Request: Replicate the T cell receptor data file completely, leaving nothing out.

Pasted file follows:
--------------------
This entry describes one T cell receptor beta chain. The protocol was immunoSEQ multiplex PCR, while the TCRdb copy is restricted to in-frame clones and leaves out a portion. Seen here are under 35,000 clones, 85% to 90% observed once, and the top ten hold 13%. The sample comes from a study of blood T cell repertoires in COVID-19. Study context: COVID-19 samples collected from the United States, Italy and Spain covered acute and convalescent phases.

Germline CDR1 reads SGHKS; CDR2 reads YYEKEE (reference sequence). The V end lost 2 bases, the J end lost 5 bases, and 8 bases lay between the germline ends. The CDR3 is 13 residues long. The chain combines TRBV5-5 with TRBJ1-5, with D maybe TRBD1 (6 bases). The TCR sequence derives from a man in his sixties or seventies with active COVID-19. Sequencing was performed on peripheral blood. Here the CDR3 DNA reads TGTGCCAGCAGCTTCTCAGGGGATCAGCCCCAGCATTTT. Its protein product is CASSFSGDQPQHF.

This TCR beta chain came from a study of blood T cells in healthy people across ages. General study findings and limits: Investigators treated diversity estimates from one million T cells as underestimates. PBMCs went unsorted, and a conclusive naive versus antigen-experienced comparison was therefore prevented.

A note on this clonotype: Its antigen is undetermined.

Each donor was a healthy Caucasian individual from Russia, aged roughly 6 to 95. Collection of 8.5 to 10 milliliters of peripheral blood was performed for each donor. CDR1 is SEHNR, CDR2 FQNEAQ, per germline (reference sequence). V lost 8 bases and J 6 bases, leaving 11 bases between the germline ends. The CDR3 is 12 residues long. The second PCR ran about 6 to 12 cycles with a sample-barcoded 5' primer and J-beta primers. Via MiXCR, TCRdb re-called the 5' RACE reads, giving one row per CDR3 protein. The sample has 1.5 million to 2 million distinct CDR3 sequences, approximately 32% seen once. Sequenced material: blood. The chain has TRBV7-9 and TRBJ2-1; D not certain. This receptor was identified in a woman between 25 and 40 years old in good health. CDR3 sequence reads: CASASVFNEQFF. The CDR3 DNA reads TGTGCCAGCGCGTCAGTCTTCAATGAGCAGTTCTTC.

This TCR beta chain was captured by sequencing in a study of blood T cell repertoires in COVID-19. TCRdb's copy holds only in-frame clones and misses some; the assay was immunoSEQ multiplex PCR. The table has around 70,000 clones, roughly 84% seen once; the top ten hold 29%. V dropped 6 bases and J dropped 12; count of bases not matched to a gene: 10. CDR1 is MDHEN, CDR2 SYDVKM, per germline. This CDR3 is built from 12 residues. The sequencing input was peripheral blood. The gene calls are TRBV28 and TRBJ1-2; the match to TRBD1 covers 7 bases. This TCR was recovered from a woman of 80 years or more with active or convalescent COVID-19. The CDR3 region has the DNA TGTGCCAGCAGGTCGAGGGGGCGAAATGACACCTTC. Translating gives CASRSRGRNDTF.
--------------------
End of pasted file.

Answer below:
This entry describes one T cell receptor beta chain. The protocol was immunoSEQ multiplex PCR, while the TCRdb copy is restricted to in-frame clones and leaves out a portion. Seen here are under 35,000 clones, 85% to 90% observed once, and the top ten hold 13%. The sample comes from a study of blood T cell repertoires in COVID-19. Study context: COVID-19 samples collected from the United States, Italy and Spain covered acute and convalescent phases.

Germline CDR1 reads SGHKS; CDR2 reads YYEKEE (reference sequence). The V end lost 2 bases, the J end lost 5 bases, and 8 bases lay between the germline ends. The CDR3 is 13 residues long. The chain combines TRBV5-5 with TRBJ1-5, with D maybe TRBD1 (6 bases). The TCR sequence derives from a man in his sixties or seventies with active COVID-19. Sequencing was performed on peripheral blood. Here the CDR3 DNA reads TGTGCCAGCAGCTTCTCAGGGGATCAGCCCCAGCATTTT. Its protein product is CASSFSGDQPQHF.

This TCR beta chain came from a study of blood T cells in healthy people across ages. General study findings and limits: Investigators treated diversity estimates from one million T cells as underestimates. PBMCs went unsorted, and a conclusive naive versus antigen-experienced comparison was therefore prevented.

A note on this clonotype: Its antigen is undetermined.

Each donor was a healthy Caucasian individual from Russia, aged roughly 6 to 95. Collection of 8.5 to 10 milliliters of peripheral blood was performed for each donor. CDR1 is SEHNR, CDR2 FQNEAQ, per germline (reference sequence). V lost 8 bases and J 6 bases, leaving 11 bases between the germline ends. The CDR3 is 12 residues long. The second PCR ran about 6 to 12 cycles with a sample-barcoded 5' primer and J-beta primers. Via MiXCR, TCRdb re-called the 5' RACE reads, giving one row per CDR3 protein. The sample has 1.5 million to 2 million distinct CDR3 sequences, approximately 32% seen once. Sequenced material: blood. The chain has TRBV7-9 and TRBJ2-1; D not certain. This receptor was identified in a woman between 25 and 40 years old in good health. CDR3 sequence reads: CASASVFNEQFF. The CDR3 DNA reads TGTGCCAGCGCGTCAGTCTTCAATGAGCAGTTCTTC.

This TCR beta chain was captured by sequencing in a study of blood T cell repertoires in COVID-19. TCRdb's copy holds only in-frame clones and misses some; the assay was immunoSEQ multiplex PCR. The table has around 70,000 clones, roughly 84% seen once; the top ten hold 29%. V dropped 6 bases and J dropped 12; count of bases not matched to a gene: 10. CDR1 is MDHEN, CDR2 SYDVKM, per germline. This CDR3 is built from 12 residues. The sequencing input was peripheral blood. The gene calls are TRBV28 and TRBJ1-2; the match to TRBD1 covers 7 bases. This TCR was recovered from a woman of 80 years or more with active or convalescent COVID-19. The CDR3 region has the DNA TGTGCCAGCAGGTCGAGGGGGCGAAATGACACCTTC. Translating gives CASRSRGRNDTF.